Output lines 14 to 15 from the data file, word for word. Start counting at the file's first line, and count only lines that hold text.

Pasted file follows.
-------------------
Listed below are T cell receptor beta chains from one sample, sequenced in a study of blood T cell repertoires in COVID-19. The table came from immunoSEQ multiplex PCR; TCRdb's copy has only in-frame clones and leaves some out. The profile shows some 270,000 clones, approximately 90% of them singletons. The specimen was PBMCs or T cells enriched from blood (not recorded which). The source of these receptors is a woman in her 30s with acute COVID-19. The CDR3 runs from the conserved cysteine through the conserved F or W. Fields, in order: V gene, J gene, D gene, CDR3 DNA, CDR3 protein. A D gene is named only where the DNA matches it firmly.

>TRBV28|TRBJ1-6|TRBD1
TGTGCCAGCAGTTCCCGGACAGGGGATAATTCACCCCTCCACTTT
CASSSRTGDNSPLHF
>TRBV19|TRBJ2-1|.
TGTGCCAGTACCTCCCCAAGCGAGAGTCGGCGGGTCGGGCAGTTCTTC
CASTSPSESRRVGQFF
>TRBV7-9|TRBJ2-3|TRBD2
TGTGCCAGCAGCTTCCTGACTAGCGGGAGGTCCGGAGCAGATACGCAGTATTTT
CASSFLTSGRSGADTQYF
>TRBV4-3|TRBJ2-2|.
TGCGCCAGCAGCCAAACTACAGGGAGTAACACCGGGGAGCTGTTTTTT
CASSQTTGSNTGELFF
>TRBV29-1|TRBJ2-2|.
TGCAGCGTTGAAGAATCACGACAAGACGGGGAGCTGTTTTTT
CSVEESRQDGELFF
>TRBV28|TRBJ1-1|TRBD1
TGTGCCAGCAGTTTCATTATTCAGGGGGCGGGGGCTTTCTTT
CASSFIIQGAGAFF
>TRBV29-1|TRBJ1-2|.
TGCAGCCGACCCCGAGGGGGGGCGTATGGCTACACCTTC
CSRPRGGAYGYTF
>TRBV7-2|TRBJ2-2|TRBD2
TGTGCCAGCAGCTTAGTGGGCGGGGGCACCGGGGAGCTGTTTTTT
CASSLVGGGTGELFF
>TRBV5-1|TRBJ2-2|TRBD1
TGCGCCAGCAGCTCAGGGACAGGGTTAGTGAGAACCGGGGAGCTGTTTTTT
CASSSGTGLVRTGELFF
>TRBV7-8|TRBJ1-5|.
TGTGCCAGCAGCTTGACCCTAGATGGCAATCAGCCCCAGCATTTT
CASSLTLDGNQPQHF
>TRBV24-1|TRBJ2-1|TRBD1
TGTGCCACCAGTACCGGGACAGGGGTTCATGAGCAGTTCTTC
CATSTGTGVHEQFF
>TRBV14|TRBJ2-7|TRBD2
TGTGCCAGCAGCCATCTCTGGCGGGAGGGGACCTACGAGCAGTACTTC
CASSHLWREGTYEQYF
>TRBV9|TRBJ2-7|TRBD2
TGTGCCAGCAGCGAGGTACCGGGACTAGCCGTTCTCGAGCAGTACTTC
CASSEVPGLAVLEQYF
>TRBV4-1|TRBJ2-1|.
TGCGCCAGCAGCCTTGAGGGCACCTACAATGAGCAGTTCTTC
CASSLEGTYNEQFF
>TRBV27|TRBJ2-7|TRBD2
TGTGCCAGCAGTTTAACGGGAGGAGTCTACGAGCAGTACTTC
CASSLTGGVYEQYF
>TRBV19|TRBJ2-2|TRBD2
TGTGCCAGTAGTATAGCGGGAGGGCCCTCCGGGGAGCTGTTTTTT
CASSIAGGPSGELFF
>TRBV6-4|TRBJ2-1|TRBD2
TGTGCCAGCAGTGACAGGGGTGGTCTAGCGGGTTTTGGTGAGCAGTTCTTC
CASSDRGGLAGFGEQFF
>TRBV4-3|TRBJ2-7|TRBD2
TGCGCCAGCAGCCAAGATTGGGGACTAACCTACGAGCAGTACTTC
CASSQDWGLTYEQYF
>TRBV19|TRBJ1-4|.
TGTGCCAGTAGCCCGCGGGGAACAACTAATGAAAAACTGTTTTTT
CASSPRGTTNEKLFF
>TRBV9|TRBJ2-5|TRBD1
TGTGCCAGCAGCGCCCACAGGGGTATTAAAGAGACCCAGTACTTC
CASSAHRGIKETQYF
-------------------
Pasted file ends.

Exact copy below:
>TRBV29-1|TRBJ2-2|.
TGCAGCGTTGAAGAATCACGACAAGACGGGGAGCTGTTTTTT